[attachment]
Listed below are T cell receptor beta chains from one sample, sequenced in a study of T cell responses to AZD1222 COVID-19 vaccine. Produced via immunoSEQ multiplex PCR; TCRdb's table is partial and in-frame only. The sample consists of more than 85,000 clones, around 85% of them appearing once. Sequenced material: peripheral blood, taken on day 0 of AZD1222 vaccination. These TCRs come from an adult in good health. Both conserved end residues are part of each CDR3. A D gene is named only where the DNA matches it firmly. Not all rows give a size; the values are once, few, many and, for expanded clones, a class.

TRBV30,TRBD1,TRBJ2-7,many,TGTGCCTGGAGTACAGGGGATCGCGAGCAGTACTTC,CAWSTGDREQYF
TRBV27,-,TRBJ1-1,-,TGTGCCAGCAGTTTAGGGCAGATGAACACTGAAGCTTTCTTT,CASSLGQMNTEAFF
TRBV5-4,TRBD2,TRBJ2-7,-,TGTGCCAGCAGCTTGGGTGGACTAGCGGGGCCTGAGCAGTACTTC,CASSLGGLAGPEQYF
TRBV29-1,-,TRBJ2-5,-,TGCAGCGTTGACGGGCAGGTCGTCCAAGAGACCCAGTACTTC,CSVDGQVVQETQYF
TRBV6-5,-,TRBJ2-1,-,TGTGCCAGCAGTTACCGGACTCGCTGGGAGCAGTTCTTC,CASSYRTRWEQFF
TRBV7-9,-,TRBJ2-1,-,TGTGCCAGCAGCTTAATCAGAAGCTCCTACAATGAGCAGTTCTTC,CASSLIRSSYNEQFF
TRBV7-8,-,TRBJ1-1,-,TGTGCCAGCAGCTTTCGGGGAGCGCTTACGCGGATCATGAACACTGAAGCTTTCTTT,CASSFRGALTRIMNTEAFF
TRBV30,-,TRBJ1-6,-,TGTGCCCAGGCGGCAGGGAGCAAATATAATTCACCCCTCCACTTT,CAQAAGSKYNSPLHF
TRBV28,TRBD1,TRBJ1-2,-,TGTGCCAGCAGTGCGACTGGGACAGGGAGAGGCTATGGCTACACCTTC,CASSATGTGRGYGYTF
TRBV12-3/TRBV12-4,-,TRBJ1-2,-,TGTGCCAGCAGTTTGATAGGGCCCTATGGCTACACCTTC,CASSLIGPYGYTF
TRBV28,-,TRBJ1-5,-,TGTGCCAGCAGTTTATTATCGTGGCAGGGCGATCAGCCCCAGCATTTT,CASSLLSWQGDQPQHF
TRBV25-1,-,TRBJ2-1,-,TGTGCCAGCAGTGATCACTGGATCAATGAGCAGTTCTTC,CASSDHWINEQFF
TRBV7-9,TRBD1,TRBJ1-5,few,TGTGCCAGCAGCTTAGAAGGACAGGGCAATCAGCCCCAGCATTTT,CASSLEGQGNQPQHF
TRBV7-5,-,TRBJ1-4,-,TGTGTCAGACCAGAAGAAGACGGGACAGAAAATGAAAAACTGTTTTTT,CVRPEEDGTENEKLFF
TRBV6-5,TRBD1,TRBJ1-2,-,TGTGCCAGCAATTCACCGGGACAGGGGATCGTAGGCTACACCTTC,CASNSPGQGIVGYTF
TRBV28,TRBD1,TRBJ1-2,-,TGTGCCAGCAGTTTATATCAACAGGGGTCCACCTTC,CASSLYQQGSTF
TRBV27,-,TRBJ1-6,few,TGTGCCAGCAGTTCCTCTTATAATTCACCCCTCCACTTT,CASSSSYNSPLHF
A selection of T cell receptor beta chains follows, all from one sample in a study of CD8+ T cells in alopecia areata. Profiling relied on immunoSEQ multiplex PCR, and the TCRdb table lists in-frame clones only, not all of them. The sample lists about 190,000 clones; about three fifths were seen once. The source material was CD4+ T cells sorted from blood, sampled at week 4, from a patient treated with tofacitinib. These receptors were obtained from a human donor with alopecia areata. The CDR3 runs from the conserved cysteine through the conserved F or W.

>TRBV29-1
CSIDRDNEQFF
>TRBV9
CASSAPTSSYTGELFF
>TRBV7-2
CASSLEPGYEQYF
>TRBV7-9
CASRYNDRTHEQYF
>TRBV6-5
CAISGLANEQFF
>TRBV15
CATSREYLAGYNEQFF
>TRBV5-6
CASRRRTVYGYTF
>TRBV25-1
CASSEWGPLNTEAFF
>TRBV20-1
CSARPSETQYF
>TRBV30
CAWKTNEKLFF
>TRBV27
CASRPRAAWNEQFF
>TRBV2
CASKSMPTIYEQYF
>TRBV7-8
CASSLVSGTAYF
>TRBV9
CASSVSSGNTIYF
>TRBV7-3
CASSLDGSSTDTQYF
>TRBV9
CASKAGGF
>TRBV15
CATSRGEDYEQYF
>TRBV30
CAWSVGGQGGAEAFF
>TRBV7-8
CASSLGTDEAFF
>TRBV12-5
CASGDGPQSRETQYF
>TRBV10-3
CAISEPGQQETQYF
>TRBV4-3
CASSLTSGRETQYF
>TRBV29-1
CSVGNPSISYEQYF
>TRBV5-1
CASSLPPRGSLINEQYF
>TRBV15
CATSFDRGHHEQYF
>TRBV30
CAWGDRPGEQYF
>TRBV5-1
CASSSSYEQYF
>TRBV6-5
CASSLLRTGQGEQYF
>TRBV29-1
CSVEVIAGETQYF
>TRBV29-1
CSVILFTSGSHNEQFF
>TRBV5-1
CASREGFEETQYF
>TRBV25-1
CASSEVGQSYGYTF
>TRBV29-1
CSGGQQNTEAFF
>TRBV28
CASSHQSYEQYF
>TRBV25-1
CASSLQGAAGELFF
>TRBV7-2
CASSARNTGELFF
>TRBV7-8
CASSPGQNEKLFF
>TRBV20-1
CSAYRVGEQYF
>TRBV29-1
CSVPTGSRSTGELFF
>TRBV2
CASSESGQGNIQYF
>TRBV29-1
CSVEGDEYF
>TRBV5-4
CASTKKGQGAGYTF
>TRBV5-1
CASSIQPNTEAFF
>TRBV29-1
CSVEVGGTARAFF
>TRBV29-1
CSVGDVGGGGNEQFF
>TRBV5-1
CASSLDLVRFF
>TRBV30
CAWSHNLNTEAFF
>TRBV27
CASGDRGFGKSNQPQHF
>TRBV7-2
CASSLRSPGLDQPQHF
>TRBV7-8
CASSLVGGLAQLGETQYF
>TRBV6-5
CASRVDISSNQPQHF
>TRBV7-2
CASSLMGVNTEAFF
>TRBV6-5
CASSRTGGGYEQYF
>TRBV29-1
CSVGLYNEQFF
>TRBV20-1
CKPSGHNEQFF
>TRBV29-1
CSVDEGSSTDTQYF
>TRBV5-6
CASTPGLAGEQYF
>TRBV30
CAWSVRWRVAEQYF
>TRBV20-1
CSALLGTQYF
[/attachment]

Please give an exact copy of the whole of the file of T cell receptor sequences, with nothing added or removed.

Listed below are T cell receptor beta chains from one sample, sequenced in a study of T cell responses to AZD1222 COVID-19 vaccine. Produced via immunoSEQ multiplex PCR; TCRdb's table is partial and in-frame only. The sample consists of more than 85,000 clones, around 85% of them appearing once. Sequenced material: peripheral blood, taken on day 0 of AZD1222 vaccination. These TCRs come from an adult in good health. Both conserved end residues are part of each CDR3. A D gene is named only where the DNA matches it firmly. Not all rows give a size; the values are once, few, many and, for expanded clones, a class.

TRBV30,TRBD1,TRBJ2-7,many,TGTGCCTGGAGTACAGGGGATCGCGAGCAGTACTTC,CAWSTGDREQYF
TRBV27,-,TRBJ1-1,-,TGTGCCAGCAGTTTAGGGCAGATGAACACTGAAGCTTTCTTT,CASSLGQMNTEAFF
TRBV5-4,TRBD2,TRBJ2-7,-,TGTGCCAGCAGCTTGGGTGGACTAGCGGGGCCTGAGCAGTACTTC,CASSLGGLAGPEQYF
TRBV29-1,-,TRBJ2-5,-,TGCAGCGTTGACGGGCAGGTCGTCCAAGAGACCCAGTACTTC,CSVDGQVVQETQYF
TRBV6-5,-,TRBJ2-1,-,TGTGCCAGCAGTTACCGGACTCGCTGGGAGCAGTTCTTC,CASSYRTRWEQFF
TRBV7-9,-,TRBJ2-1,-,TGTGCCAGCAGCTTAATCAGAAGCTCCTACAATGAGCAGTTCTTC,CASSLIRSSYNEQFF
TRBV7-8,-,TRBJ1-1,-,TGTGCCAGCAGCTTTCGGGGAGCGCTTACGCGGATCATGAACACTGAAGCTTTCTTT,CASSFRGALTRIMNTEAFF
TRBV30,-,TRBJ1-6,-,TGTGCCCAGGCGGCAGGGAGCAAATATAATTCACCCCTCCACTTT,CAQAAGSKYNSPLHF
TRBV28,TRBD1,TRBJ1-2,-,TGTGCCAGCAGTGCGACTGGGACAGGGAGAGGCTATGGCTACACCTTC,CASSATGTGRGYGYTF
TRBV12-3/TRBV12-4,-,TRBJ1-2,-,TGTGCCAGCAGTTTGATAGGGCCCTATGGCTACACCTTC,CASSLIGPYGYTF
TRBV28,-,TRBJ1-5,-,TGTGCCAGCAGTTTATTATCGTGGCAGGGCGATCAGCCCCAGCATTTT,CASSLLSWQGDQPQHF
TRBV25-1,-,TRBJ2-1,-,TGTGCCAGCAGTGATCACTGGATCAATGAGCAGTTCTTC,CASSDHWINEQFF
TRBV7-9,TRBD1,TRBJ1-5,few,TGTGCCAGCAGCTTAGAAGGACAGGGCAATCAGCCCCAGCATTTT,CASSLEGQGNQPQHF
TRBV7-5,-,TRBJ1-4,-,TGTGTCAGACCAGAAGAAGACGGGACAGAAAATGAAAAACTGTTTTTT,CVRPEEDGTENEKLFF
TRBV6-5,TRBD1,TRBJ1-2,-,TGTGCCAGCAATTCACCGGGACAGGGGATCGTAGGCTACACCTTC,CASNSPGQGIVGYTF
TRBV28,TRBD1,TRBJ1-2,-,TGTGCCAGCAGTTTATATCAACAGGGGTCCACCTTC,CASSLYQQGSTF
TRBV27,-,TRBJ1-6,few,TGTGCCAGCAGTTCCTCTTATAATTCACCCCTCCACTTT,CASSSSYNSPLHF
A selection of T cell receptor beta chains follows, all from one sample in a study of CD8+ T cells in alopecia areata. Profiling relied on immunoSEQ multiplex PCR, and the TCRdb table lists in-frame clones only, not all of them. The sample lists about 190,000 clones; about three fifths were seen once. The source material was CD4+ T cells sorted from blood, sampled at week 4, from a patient treated with tofacitinib. These receptors were obtained from a human donor with alopecia areata. The CDR3 runs from the conserved cysteine through the conserved F or W.

>TRBV29-1
CSIDRDNEQFF
>TRBV9
CASSAPTSSYTGELFF
>TRBV7-2
CASSLEPGYEQYF
>TRBV7-9
CASRYNDRTHEQYF
>TRBV6-5
CAISGLANEQFF
>TRBV15
CATSREYLAGYNEQFF
>TRBV5-6
CASRRRTVYGYTF
>TRBV25-1
CASSEWGPLNTEAFF
>TRBV20-1
CSARPSETQYF
>TRBV30
CAWKTNEKLFF
>TRBV27
CASRPRAAWNEQFF
>TRBV2
CASKSMPTIYEQYF
>TRBV7-8
CASSLVSGTAYF
>TRBV9
CASSVSSGNTIYF
>TRBV7-3
CASSLDGSSTDTQYF
>TRBV9
CASKAGGF
>TRBV15
CATSRGEDYEQYF
>TRBV30
CAWSVGGQGGAEAFF
>TRBV7-8
CASSLGTDEAFF
>TRBV12-5
CASGDGPQSRETQYF
>TRBV10-3
CAISEPGQQETQYF
>TRBV4-3
CASSLTSGRETQYF
>TRBV29-1
CSVGNPSISYEQYF
>TRBV5-1
CASSLPPRGSLINEQYF
>TRBV15
CATSFDRGHHEQYF
>TRBV30
CAWGDRPGEQYF
>TRBV5-1
CASSSSYEQYF
>TRBV6-5
CASSLLRTGQGEQYF
>TRBV29-1
CSVEVIAGETQYF
>TRBV29-1
CSVILFTSGSHNEQFF
>TRBV5-1
CASREGFEETQYF
>TRBV25-1
CASSEVGQSYGYTF
>TRBV29-1
CSGGQQNTEAFF
>TRBV28
CASSHQSYEQYF
>TRBV25-1
CASSLQGAAGELFF
>TRBV7-2
CASSARNTGELFF
>TRBV7-8
CASSPGQNEKLFF
>TRBV20-1
CSAYRVGEQYF
>TRBV29-1
CSVPTGSRSTGELFF
>TRBV2
CASSESGQGNIQYF
>TRBV29-1
CSVEGDEYF
>TRBV5-4
CASTKKGQGAGYTF
>TRBV5-1
CASSIQPNTEAFF
>TRBV29-1
CSVEVGGTARAFF
>TRBV29-1
CSVGDVGGGGNEQFF
>TRBV5-1
CASSLDLVRFF
>TRBV30
CAWSHNLNTEAFF
>TRBV27
CASGDRGFGKSNQPQHF
>TRBV7-2
CASSLRSPGLDQPQHF
>TRBV7-8
CASSLVGGLAQLGETQYF
>TRBV6-5
CASRVDISSNQPQHF
>TRBV7-2
CASSLMGVNTEAFF
>TRBV6-5
CASSRTGGGYEQYF
>TRBV29-1
CSVGLYNEQFF
>TRBV20-1
CKPSGHNEQFF
>TRBV29-1
CSVDEGSSTDTQYF
>TRBV5-6
CASTPGLAGEQYF
>TRBV30
CAWSVRWRVAEQYF
>TRBV20-1
CSALLGTQYF